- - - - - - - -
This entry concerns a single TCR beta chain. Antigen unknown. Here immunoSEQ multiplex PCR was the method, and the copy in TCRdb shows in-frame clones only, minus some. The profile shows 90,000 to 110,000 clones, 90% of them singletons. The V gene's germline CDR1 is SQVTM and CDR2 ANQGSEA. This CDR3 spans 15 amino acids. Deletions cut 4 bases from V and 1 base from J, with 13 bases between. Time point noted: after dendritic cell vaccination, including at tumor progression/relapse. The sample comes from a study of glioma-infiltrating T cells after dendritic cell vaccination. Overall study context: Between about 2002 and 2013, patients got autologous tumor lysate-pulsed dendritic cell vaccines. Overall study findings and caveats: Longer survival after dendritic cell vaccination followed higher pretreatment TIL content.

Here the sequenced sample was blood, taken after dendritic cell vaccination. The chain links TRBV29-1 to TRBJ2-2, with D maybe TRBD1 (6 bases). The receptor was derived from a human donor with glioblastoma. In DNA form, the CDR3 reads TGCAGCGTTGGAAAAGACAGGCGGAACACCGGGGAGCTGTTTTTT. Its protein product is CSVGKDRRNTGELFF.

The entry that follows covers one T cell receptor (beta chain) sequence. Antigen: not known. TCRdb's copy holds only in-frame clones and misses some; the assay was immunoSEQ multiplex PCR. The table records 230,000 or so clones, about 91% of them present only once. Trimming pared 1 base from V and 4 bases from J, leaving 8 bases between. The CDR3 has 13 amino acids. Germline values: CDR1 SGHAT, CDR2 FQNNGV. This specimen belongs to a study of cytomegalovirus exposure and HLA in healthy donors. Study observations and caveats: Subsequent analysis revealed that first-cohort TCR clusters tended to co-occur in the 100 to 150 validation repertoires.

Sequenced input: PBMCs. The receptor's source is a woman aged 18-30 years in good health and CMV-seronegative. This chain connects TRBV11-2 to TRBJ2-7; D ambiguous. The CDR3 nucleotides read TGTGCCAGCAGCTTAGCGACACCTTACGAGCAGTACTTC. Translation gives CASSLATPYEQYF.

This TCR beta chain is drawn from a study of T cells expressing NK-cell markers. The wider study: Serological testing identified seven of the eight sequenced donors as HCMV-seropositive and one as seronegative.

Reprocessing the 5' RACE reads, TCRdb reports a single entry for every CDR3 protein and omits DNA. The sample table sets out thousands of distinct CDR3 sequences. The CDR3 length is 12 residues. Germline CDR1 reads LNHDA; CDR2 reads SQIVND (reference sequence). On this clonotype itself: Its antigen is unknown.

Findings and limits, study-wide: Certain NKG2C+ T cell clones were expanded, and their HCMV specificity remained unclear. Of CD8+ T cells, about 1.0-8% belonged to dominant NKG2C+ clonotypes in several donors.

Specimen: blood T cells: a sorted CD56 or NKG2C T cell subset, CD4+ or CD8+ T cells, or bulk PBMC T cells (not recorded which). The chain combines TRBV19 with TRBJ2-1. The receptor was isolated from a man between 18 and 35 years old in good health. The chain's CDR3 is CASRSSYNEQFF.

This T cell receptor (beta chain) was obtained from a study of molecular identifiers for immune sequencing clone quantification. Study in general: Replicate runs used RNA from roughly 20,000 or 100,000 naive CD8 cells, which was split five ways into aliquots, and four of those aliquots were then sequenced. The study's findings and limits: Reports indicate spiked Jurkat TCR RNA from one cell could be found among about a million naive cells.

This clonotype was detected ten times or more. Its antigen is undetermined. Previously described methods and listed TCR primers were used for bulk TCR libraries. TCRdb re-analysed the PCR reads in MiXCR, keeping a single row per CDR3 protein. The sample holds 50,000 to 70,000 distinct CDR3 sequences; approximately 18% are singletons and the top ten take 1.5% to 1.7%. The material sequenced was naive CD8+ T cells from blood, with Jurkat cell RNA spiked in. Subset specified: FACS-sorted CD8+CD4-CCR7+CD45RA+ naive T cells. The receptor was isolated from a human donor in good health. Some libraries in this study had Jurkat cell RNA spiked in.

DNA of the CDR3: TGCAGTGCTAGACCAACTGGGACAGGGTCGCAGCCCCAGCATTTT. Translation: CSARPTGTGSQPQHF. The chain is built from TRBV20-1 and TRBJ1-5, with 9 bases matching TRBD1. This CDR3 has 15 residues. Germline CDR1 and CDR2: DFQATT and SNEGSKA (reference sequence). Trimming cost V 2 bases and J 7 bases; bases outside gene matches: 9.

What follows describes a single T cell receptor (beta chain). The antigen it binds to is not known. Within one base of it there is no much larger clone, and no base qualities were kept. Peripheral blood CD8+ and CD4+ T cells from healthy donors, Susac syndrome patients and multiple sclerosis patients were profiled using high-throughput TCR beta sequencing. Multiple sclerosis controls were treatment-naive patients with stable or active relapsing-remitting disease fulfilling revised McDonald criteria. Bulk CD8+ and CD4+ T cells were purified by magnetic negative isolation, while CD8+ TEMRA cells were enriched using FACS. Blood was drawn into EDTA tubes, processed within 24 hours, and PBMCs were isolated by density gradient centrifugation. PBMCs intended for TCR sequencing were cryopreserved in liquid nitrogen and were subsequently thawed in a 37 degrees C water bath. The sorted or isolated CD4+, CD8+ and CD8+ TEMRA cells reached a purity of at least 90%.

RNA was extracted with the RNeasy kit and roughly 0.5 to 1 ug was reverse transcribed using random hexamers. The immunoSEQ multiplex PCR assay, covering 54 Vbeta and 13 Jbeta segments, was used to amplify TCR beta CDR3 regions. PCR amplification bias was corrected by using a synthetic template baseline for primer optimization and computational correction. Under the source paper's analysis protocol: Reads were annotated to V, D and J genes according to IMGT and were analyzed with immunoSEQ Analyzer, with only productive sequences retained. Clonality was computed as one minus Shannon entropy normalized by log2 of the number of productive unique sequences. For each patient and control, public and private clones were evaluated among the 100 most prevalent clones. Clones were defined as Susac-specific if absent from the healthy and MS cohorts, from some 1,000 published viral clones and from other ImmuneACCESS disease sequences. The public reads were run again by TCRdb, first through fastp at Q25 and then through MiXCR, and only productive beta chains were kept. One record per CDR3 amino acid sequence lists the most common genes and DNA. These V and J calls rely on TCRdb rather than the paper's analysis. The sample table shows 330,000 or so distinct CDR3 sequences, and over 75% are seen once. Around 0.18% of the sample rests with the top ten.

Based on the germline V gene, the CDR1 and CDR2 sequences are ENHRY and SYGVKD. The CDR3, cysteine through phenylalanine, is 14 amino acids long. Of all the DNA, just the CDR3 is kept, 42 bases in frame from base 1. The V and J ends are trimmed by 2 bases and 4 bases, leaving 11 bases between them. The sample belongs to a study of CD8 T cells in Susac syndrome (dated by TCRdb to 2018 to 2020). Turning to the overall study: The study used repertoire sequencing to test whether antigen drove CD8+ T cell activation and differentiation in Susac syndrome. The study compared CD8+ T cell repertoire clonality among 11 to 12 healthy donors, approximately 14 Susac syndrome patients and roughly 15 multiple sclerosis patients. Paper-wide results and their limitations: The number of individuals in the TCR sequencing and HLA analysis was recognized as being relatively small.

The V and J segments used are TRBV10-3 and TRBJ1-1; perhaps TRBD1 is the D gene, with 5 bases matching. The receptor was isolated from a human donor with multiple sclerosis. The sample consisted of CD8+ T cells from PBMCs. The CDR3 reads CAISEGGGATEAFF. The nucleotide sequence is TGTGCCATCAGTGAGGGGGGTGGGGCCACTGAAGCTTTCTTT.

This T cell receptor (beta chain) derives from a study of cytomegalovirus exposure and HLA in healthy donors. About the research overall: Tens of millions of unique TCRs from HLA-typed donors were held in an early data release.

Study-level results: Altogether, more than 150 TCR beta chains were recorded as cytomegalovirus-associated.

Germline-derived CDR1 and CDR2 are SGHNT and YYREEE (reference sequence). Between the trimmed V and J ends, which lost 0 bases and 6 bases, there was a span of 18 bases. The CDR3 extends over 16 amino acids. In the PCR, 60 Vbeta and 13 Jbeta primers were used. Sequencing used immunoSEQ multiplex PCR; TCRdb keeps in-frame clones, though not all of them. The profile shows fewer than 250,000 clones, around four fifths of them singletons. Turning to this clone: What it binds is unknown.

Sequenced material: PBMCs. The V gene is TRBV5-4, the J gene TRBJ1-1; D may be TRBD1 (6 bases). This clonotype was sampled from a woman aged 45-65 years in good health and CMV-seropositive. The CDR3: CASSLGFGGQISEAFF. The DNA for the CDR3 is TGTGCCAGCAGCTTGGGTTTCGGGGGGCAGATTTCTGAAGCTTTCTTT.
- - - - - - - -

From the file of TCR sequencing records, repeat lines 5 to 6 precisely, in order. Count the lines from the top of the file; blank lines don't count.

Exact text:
This TCR beta chain is drawn from a study of T cells expressing NK-cell markers. The wider study: Serological testing identified seven of the eight sequenced donors as HCMV-seropositive and one as seronegative.

Reprocessing the 5' RACE reads, TCRdb reports a single entry for every CDR3 protein and omits DNA. The sample table sets out thousands of distinct CDR3 sequences. The CDR3 length is 12 residues. Germline CDR1 reads LNHDA; CDR2 reads SQIVND (reference sequence). On this clonotype itself: Its antigen is unknown.